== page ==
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Jewish Agency ready to close its doors in Russia, operate online

A picture shows a sign at the entrance to the Russian branch of the Jewish Agency for Israel (JAFI) office in Moscow on July 28, 2022. - A Moscow court July 28, 2022 held a preliminary hearing on closing the Russian branch of Israel's Jewish Agency, amid warnings from Tel Aviv that the move would have "serious" consequences on relations between the two countries. In a surprise move, a Moscow court said last week that the justice ministry had requested the "dissolution" of the Jewish Agency because of unspecified legal violations. The agency, established in 1929, has had offices in Russia since 1989 and processes Jewish immigration to Israel. (Photo by Kirill KUDRYAVTSEV / AFP) (Photo by KIRILL KUDRYAVTSEV/AFP via Getty Images)
A picture shows a sign at the entrance to the Russian branch of the Jewish Agency for Israel (JAFI) office in Moscow on July 28, 2022 [KIRILL KUDRYAVTSEV/AFP via Getty Images]

The Jewish Agency might end its physical presence in Russia and start working online and via telephone, a senior official was reported by Israeli media saying yesterday.

A meeting took place at the agency's headquarters in Jerusalem yesterday to discuss how to move the operation from Russia to Israel.

"We are examining all the options for a rainy day," the Times of Israel reported a Jewish Agency official saying, speaking on condition of anonymity.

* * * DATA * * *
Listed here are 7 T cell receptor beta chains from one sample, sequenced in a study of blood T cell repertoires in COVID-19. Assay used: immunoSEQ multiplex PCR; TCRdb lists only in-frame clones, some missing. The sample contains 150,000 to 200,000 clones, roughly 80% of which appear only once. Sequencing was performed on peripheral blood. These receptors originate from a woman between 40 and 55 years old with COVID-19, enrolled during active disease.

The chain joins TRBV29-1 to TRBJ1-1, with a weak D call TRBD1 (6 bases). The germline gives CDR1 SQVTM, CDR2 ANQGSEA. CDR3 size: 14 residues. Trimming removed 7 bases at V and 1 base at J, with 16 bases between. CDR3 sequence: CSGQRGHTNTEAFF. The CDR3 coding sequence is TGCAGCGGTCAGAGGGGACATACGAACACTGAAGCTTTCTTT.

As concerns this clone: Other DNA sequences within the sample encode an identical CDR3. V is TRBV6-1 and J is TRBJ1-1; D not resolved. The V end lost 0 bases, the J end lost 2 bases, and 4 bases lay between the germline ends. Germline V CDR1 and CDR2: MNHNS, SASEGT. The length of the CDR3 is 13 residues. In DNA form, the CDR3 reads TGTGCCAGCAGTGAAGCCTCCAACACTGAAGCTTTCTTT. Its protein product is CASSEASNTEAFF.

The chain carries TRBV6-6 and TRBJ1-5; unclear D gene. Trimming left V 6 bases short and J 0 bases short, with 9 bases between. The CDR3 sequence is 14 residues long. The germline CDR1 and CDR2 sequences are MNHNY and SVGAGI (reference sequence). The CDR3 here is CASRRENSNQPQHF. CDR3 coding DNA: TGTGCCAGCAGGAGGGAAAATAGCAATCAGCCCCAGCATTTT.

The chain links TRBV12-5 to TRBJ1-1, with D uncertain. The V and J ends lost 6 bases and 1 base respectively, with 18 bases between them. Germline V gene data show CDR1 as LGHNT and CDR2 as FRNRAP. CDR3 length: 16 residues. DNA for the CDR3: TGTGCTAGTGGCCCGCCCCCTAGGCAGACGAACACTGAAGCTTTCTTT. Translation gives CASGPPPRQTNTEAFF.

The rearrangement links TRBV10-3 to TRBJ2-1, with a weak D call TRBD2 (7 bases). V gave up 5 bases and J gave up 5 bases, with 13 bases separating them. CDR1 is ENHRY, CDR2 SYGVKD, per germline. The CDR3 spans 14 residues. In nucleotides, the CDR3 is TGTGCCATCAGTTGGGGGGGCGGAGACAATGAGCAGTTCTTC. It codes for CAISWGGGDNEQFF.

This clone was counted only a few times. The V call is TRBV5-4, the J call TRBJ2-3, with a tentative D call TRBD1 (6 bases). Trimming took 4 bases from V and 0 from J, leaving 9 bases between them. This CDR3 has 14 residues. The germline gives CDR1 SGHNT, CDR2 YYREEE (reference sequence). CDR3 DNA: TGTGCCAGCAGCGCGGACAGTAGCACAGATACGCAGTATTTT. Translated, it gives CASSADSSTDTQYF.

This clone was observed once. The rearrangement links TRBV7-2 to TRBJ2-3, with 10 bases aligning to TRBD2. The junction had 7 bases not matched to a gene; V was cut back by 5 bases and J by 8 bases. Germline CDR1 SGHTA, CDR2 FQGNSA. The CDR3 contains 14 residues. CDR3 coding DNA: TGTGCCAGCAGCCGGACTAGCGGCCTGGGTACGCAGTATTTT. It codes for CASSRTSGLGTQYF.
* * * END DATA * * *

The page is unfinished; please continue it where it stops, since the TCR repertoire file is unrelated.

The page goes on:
"The trial could go both ways: shut down, or staying under tightened regulation," he said. "But we are certainly not going to leave if we can help it."

READ: Why did Moscow shut down the Jewish Agency office?

A source told the Jerusalem Post: "The Jewish Agency will operate all of its work on aliyah (Jewish immigration to Israel) from Israel, online or by phone. The problem is that there will be no way to encourage aliyah from Russia."

It will also not be able to operate any physical philanthropist activities in Russia "but will fund local activities or send temporary educators from Israel to assist with Jewish life."

A senior official said: "The Agency has no intention of closing down its activities and leaving Russia. We will adapt ourselves to the requirements of Russian law and operate within its framework, but we will continue to be present and operate in Russia, as far as this is legally possible for us."

A court hearing was set for 19 August, during which the judges may ban the agency's activity, as recommended by the Justice Ministry more than a month ago.

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